I got through my one presentation at the book fair yesterday, and I think I'm now pretty much done because the rest of the events are purely social, and I'm not feeling overly obligated to attend. I enjoyed the discussion we were able to get going yesterday, and I liked meeting the librarians, but I don't think I'll be open to participating in this event again next year. As much as I love libraries, I haven't really been impressed with most of the library book festivals I've attended. For one thing, they mostly seem to turn into venues for self-published authors to sell their books, and that doesn't tend to bring in attendees. I may have to try attending a more major book festival somewhere else, one that's really successful, and see what the difference is. Not that it matters to me, I guess, since the last thing I'd want to do is volunteer to run one or put one on. I'm not even sure I'd find someone willing to let me, considering how confused/annoyed this group was with my complaint about them not giving any additional information to participants beyond the web site address for the schedule (but not when the schedule would be posted).
But enough of that. Summer has finally arrived. There's not a cloud in the sky and it's quite warm. I even had to turn on the air conditioner. Because I am from bizarro opposite land, I'm actually a little gloomy about losing the clouds and rain, and while a lot of people were getting sniffles during all the wet weather, I started sniffling and sneezing when the sun came out.
Now, as promised, let's look at Star Wars and archetypes. There are a couple of different levels of archetypes. What I've been mostly talking about has been on a more specific level of common character types as defined by their driving motivation. But the archetypes as discussed in the study of mythology (like Joseph Campbell did in Hero With a Thousand Faces) are more functional. They're roles that appear in stories. They serve both dramatic and psychological functions (that has a lot to do with Jungian psychology).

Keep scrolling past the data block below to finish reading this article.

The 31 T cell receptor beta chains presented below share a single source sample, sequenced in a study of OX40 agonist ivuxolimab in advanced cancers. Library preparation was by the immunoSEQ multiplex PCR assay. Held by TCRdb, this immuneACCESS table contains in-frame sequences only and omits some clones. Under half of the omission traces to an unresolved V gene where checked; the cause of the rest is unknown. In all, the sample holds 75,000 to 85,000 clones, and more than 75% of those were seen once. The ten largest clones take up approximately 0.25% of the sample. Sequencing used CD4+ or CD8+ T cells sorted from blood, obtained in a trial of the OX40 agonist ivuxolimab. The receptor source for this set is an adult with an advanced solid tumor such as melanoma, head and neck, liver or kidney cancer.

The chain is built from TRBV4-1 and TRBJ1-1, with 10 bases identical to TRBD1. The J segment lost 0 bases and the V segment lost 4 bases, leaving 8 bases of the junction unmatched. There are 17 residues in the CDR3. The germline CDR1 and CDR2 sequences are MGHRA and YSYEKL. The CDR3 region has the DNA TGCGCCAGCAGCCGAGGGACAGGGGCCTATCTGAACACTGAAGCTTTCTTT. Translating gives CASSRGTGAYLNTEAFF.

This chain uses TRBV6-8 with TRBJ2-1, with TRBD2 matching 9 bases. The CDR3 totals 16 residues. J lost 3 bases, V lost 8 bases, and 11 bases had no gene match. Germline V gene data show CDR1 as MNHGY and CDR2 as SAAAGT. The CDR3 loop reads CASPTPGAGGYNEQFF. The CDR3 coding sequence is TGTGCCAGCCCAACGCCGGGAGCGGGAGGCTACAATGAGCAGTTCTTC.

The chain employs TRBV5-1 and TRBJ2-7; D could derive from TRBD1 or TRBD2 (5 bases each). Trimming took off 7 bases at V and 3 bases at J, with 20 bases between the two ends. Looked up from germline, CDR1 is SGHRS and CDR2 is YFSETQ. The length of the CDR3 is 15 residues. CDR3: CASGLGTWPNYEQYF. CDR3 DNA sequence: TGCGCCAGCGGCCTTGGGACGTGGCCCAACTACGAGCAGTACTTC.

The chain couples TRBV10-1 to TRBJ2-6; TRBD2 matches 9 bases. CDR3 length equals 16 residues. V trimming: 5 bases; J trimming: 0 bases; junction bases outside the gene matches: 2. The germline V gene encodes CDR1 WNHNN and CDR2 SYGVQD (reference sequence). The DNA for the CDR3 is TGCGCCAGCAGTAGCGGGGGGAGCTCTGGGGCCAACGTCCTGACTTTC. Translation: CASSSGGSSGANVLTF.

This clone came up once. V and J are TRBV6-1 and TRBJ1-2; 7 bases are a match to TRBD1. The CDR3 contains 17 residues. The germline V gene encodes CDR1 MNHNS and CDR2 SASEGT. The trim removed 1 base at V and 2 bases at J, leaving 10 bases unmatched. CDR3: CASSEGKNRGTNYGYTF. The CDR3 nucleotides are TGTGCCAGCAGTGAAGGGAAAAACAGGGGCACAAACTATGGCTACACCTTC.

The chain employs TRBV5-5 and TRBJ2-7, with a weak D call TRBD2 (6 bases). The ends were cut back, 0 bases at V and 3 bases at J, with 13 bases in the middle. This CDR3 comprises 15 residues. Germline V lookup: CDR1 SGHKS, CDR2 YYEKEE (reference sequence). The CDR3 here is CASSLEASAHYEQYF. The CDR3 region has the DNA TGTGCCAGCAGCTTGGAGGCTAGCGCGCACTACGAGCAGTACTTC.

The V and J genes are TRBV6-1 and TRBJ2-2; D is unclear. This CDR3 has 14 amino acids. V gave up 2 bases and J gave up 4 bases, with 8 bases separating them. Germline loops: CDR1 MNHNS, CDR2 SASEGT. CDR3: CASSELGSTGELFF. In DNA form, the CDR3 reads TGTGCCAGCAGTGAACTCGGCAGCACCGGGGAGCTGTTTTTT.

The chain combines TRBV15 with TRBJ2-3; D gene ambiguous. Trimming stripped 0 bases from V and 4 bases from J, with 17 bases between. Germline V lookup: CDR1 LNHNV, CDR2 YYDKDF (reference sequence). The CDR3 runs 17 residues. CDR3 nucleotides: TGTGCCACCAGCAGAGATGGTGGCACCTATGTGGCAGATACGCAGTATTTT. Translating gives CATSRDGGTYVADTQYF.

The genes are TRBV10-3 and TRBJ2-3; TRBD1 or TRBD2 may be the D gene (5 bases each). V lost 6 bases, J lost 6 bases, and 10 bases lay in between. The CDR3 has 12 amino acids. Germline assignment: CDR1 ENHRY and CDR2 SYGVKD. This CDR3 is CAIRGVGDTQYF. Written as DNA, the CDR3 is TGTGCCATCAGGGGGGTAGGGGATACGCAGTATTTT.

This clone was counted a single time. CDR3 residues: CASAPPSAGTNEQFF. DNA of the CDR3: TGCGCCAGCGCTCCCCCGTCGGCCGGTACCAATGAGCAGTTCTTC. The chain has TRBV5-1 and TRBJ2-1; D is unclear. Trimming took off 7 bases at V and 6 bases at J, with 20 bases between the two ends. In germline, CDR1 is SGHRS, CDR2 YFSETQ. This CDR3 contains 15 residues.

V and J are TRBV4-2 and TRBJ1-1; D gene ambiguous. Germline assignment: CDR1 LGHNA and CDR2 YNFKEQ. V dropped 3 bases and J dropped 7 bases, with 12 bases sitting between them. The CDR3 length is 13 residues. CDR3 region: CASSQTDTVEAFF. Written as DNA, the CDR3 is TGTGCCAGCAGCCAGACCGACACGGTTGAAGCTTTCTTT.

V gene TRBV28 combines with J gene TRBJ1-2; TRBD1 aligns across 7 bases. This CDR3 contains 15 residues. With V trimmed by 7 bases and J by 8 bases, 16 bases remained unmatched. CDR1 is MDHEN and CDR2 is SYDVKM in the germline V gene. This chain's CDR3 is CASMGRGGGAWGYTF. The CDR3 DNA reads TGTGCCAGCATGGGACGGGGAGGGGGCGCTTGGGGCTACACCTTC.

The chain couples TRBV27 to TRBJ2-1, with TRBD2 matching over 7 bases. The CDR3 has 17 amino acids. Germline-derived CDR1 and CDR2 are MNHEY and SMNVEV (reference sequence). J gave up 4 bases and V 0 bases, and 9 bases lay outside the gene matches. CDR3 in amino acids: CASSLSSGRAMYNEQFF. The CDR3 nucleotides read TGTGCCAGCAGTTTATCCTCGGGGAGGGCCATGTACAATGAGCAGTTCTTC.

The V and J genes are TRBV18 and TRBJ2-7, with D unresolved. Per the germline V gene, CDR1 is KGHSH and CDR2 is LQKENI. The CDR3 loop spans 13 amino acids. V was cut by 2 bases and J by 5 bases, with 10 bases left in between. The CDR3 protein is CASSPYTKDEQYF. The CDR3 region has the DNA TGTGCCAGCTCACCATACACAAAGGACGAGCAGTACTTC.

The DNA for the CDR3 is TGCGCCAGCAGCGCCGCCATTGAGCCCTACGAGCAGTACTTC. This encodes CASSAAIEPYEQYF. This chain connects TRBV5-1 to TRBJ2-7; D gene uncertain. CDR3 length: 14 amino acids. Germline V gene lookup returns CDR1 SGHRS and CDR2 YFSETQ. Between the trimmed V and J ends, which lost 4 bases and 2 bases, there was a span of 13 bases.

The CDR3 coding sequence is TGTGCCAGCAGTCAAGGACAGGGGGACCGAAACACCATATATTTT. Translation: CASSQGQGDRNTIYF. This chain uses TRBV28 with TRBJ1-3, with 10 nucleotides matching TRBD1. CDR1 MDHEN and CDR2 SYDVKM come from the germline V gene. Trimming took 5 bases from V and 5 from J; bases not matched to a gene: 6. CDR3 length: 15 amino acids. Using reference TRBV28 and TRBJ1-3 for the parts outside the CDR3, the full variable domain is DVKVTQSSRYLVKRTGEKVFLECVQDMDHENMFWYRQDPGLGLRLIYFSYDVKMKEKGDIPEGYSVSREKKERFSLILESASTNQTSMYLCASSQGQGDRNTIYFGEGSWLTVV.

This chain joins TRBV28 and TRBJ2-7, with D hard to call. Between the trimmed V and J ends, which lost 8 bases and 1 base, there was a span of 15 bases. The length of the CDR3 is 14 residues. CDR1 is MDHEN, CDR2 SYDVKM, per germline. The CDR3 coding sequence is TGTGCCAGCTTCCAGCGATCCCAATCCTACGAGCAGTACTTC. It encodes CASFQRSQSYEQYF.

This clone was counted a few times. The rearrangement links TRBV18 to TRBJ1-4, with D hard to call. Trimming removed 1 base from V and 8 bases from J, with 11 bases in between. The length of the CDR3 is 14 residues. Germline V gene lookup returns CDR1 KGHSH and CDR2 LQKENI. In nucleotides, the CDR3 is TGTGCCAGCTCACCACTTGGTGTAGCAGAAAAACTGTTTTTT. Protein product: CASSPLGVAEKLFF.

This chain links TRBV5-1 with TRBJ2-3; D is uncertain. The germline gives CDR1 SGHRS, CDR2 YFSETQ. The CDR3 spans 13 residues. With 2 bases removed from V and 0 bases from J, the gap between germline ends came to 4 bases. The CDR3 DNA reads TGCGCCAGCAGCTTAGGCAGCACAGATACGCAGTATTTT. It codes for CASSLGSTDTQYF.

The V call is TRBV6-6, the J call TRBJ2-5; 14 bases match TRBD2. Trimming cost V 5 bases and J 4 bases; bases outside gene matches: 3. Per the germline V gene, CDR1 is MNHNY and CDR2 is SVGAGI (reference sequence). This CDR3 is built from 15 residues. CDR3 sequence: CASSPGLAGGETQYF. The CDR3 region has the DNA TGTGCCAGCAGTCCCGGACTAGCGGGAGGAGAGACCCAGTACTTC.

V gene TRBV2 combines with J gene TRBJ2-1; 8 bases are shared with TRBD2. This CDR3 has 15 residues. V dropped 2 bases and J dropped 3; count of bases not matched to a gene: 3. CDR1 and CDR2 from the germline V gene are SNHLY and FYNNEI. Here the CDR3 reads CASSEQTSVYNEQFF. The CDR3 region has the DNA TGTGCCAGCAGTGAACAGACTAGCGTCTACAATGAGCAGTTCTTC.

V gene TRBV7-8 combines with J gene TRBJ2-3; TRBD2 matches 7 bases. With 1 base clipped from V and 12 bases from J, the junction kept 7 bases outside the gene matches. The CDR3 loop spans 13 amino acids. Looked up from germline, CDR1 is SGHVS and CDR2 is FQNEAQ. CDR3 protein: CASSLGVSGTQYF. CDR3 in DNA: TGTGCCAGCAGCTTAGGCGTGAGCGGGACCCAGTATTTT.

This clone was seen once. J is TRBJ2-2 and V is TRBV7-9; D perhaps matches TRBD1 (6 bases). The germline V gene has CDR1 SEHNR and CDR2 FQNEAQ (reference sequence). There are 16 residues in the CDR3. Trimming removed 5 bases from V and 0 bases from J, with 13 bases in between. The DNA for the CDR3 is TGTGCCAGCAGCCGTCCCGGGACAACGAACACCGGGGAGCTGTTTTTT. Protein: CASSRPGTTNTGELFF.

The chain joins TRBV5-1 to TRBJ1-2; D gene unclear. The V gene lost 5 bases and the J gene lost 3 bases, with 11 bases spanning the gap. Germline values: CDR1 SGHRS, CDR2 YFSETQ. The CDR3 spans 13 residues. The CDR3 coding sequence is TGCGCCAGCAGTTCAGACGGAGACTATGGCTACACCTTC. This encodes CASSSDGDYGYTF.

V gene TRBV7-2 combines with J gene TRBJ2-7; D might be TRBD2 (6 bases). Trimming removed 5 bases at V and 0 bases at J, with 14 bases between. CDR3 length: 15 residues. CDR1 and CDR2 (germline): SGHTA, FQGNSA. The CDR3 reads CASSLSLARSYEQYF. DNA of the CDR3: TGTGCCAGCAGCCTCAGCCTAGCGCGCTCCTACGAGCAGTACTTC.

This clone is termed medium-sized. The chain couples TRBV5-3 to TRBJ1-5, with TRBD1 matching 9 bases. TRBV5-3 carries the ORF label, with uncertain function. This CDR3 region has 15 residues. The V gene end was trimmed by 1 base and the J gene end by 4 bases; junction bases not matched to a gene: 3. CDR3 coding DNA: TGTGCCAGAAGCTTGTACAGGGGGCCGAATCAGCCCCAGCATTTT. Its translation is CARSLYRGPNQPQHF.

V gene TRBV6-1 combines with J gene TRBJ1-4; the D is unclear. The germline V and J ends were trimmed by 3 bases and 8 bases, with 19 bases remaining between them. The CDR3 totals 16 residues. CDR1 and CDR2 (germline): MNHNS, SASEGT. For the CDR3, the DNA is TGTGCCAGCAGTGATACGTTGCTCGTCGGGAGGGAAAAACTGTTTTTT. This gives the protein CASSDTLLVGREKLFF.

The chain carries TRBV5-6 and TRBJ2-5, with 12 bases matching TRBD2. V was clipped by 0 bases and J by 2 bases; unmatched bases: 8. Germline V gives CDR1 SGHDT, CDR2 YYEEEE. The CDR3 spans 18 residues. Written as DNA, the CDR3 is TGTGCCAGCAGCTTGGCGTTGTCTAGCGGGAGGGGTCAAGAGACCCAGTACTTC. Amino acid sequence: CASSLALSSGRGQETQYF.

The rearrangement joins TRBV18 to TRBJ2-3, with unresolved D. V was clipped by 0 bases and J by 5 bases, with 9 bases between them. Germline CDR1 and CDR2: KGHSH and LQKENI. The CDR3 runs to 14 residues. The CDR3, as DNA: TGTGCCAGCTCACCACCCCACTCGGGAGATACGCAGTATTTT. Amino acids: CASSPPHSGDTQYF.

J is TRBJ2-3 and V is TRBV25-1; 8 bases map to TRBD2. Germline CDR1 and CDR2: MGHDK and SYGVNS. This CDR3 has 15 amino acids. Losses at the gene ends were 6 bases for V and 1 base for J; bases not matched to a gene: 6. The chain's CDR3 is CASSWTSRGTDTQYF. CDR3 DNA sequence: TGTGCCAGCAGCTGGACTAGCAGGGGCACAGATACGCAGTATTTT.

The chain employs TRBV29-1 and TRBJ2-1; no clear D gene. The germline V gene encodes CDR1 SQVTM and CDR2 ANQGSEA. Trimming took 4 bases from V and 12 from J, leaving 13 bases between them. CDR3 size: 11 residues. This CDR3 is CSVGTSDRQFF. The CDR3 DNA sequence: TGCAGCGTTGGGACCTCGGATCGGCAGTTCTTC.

It's fairly well known that George Lucas was heavily influenced by Hero With a Thousand Faces when he wrote the original Star Wars. The plot of that movie maps exactly to the hero's journey, and his cast of characters is drawn from the mythological archetypes:
The Hero: Luke Skywalker
Psychologically, this character represents the ego, the part of the psyche that considers itself separate from the human race. The hero's journey is often one of separating from the known in order to find wholeness. Dramatically, this character is the one the audience is supposed to identify with, so they can vicariously experience his adventures. In order to get this effect, the character needs to be universal enough that everyone can relate to him, but unique enough to stand out from all the other heroes of all the other stories.
The Mentor: Obi-Wan Kenobi
Usually the wise old man or woman who trains the hero. Psychologically, this archetype represents the higher self or the god within. Within the plot, this character supplies teaching or gift-giving and may serve as the conscience of the hero.
The Threshold Guardian: Uncle Owen
This character keeps the unworthy from entering the "magical" world of the story. Psychologically, this archetype represents neuroses, internal demons or self-limitations that hinder the hero's growth. In the story, this character tests the hero.